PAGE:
We don't have our own forces on the ground. So, the sources and intelligence streams are constrained. But that was obviously because of the fact that we were retrograding, and the expo is the very next day. So that just to be clear, I'm not addressing situational awareness broadly about U.S. situational awareness and intelligence. I didn't assess that I'm talking about intelligence within the strike cell.

And they have to work with what they have, and they had a high priority and received -there was, I didn't see any breakdown in receipt of intelligence. If it was available, it was given to them. But we have to acknowledge the intelligence we had given that we're one day out from exfil was not what we've been used to when we had boots on the ground. And we had a lot of Afghan partners that could help us and eyes. You know eyes and ears are very helpful.

Q: How is it possible to say with 10 civilians killed and no territory eliminated that this wasn't a violation of law or the law of war here? Given the level of this mistake, if the strike cell had, had more time and yet made the same mistake. Is that a violation of the law or the law of war? Or is it not time dependent, and it simply wouldn't have been in violation of law?

GEN. SAID: Yes, no, I'm glad you asked that question. That's important, because it's not lost on us the severity, the outcome of the fact that we killed 10 Afghan civilians. But I don't have to tell this, you all know this, right? Mistakes do happen in military operations and the assessment, let me tell you, my assessment of how we walk through this.

I'm trying to figure out or what I did figure out is where the interpretations at the time reasonable based on the information that they had. Were the associated decisions based on the information they had reasonable? Were they are -- if they weren't, if they were arbitrary, capricious, random? I asked why did you think that was a threat? They had no Intel stream to say that was a threat.

They just made it up. I'm like, OK, that that that is a very different ballgame. Right? You're now being -- it's dereliction at that point. But when you look at a complicated operation like this in a complicated setting, that I described in the context of what is going on at any given day. And what they had available to them and -- bless you -- and the time constraints of a perceived threat to U.S. forces where we just lost 13 numbers, you know, three days prior.

In that context, I found, given the information they have, and the analysis that they did. I understand they reached the wrong conclusions. But you could have said it's this or that. Was it reasonable to conclude what they concluded based on what they had, it was not unreasonable, it just turned out to be incorrect? So, my point is, we've had mistaken in the conduct of military operations. Unfortunately, we'll have others in the future, more in the future.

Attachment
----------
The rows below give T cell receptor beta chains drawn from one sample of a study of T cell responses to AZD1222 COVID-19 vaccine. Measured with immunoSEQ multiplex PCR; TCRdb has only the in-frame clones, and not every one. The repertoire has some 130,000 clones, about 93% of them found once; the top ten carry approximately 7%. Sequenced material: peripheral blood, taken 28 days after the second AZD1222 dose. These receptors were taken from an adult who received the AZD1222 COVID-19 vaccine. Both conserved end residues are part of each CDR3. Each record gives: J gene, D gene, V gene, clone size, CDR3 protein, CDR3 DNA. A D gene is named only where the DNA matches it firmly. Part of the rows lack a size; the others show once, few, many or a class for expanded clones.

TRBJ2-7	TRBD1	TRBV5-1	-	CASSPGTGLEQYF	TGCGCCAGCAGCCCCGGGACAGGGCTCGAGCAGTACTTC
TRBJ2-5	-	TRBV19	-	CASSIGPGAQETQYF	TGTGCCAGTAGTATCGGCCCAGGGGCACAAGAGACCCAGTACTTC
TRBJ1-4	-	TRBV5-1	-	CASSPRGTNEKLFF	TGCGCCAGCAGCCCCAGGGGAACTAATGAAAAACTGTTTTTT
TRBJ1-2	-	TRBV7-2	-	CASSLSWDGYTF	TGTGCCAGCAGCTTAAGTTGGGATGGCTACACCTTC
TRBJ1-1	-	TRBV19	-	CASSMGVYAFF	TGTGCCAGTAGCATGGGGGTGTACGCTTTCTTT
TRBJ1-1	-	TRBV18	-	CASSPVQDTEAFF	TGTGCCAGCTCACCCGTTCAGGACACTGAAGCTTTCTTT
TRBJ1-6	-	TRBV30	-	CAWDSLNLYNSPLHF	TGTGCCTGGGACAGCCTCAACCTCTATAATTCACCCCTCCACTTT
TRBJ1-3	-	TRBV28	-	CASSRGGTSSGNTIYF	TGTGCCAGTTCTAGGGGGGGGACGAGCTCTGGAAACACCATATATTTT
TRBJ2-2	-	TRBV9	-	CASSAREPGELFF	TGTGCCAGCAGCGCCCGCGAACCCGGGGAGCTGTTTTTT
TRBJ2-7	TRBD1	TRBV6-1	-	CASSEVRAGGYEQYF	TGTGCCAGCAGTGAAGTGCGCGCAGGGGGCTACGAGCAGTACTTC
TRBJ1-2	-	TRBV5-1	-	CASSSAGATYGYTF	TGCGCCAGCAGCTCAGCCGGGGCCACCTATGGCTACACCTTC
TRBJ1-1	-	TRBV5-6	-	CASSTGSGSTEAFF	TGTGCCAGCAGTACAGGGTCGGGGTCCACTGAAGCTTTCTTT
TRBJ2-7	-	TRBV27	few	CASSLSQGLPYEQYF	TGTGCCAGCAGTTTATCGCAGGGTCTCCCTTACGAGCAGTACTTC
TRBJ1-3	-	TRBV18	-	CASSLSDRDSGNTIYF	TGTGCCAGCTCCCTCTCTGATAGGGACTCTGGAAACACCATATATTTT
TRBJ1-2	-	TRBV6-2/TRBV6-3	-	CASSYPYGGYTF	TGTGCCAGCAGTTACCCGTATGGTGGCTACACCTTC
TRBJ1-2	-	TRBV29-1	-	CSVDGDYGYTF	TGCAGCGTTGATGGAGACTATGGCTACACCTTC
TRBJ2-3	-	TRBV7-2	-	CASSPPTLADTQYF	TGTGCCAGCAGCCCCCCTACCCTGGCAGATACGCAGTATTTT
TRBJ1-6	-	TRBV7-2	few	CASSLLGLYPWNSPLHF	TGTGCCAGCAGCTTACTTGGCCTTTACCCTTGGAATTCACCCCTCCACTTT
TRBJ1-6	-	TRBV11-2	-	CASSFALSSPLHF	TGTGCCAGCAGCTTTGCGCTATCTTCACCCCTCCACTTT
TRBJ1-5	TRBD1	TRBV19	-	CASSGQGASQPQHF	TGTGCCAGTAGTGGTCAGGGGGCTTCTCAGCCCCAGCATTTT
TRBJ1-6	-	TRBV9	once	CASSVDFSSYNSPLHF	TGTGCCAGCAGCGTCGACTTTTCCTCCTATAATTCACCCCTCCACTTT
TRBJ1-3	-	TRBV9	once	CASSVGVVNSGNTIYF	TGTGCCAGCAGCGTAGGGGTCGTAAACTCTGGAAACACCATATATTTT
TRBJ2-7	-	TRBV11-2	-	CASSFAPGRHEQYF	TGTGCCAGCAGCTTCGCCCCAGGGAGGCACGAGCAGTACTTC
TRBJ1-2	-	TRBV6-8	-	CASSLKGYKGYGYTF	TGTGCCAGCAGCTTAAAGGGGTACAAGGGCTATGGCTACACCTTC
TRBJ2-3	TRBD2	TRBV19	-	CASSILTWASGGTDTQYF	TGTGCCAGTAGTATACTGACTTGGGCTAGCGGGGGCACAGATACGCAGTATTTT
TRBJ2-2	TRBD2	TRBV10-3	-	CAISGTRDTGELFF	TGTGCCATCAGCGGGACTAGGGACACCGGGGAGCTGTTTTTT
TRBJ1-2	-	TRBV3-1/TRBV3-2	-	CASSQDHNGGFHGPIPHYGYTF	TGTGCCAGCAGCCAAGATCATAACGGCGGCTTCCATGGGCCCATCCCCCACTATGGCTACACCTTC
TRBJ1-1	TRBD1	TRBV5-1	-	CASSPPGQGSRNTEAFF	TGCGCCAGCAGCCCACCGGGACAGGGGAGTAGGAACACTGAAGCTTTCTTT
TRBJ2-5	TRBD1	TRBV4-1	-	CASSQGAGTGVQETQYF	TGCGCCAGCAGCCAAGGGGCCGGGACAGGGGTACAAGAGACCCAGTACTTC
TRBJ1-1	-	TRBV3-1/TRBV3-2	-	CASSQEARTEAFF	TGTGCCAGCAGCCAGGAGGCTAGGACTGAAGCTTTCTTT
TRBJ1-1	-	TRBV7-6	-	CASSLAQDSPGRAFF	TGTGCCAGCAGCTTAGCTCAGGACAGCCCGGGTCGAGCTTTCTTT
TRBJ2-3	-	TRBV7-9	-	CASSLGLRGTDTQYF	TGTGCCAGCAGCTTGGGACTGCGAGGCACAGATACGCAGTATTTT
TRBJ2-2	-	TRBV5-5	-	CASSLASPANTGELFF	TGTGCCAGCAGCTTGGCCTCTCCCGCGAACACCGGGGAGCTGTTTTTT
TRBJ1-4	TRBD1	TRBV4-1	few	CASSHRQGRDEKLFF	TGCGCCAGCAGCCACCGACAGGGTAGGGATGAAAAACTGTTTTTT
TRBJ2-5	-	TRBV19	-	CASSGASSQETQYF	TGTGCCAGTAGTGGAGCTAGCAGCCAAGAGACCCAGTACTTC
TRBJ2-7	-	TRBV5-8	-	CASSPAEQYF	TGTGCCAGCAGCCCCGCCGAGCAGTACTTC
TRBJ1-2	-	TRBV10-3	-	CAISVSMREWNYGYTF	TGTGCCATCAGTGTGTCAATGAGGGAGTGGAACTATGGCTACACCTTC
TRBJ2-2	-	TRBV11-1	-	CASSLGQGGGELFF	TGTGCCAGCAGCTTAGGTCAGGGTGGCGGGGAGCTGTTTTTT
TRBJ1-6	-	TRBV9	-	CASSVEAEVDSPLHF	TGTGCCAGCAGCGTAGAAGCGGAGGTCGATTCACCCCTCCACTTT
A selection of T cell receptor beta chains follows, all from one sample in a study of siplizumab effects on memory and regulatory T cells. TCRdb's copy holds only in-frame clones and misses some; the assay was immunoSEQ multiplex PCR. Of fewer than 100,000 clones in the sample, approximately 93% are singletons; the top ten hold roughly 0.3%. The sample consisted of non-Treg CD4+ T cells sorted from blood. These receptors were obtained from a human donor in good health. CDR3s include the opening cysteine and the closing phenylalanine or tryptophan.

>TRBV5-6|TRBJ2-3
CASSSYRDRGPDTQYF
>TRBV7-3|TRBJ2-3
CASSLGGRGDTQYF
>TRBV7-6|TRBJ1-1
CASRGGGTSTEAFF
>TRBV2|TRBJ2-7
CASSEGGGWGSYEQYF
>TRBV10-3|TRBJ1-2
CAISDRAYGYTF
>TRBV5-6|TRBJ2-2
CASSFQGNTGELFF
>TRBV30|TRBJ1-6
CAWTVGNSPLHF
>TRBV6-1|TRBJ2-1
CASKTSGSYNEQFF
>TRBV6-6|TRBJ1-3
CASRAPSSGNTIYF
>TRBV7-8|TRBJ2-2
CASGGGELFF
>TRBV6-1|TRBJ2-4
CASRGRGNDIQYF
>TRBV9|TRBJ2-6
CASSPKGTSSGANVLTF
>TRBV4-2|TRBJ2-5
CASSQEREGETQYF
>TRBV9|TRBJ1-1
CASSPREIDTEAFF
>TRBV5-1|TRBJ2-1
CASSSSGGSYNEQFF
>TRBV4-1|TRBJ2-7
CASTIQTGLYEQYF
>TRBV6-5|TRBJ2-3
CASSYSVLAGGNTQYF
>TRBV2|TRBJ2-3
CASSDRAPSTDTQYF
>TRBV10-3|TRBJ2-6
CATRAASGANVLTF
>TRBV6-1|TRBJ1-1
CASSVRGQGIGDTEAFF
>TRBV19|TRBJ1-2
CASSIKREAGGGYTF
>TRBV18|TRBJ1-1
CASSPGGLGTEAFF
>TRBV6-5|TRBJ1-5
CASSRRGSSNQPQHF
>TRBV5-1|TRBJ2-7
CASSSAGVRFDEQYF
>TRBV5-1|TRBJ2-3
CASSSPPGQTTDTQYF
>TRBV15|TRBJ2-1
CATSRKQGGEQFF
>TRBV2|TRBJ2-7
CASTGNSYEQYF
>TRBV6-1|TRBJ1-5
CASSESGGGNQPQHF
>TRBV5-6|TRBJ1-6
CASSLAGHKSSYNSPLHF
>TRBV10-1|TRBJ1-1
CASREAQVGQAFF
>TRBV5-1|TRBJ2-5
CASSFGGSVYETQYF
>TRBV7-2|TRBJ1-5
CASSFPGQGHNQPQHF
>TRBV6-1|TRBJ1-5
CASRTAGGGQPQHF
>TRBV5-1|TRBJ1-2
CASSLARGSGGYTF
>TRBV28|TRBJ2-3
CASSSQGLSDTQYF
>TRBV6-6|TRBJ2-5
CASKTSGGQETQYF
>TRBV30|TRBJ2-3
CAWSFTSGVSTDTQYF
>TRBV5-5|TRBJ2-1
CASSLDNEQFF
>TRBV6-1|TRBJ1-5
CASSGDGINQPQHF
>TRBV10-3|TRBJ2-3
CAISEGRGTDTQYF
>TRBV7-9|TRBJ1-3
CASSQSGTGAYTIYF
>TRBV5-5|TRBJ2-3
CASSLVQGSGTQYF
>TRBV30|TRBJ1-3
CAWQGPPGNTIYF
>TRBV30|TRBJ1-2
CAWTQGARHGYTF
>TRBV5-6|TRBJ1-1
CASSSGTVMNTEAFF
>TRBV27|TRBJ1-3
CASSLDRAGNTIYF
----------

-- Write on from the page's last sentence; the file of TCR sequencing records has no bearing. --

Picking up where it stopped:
The issue here is to figure out what we could have done better to make sure this never happens again. I never found an instance where somebody is -- I ask a question of why did you decide that? And I got crickets, or I got an illogical answer. Or I got no reason. I got a random decision.

I didn't see that at all. And again, I wish I could share the classified information. I'm confident you would agree with me. It's just unfortunate when you're getting that volume of data, you're tracking so many threat streams. This confirmation bias thing starts to build, you're trying to interpret things the best you can. And you don't have time, because I'm just telling you, I mean, just think about it to say if this was a real threat, and it did kill us forces on H-Karzai.

And the folks involved didn't do anything about it, we might be investigating them today. So, it's a tough scenario to be and it was a mistake. It was an honest mistake. It's important to say throughout the investigation, everybody I interviewed under oath. I didn't have people saying I thought it was this and I was uncomfortable here, and I voiced a concern. By the way, I interviewed them separately. I didn't put them in a group, so there's no group thing here.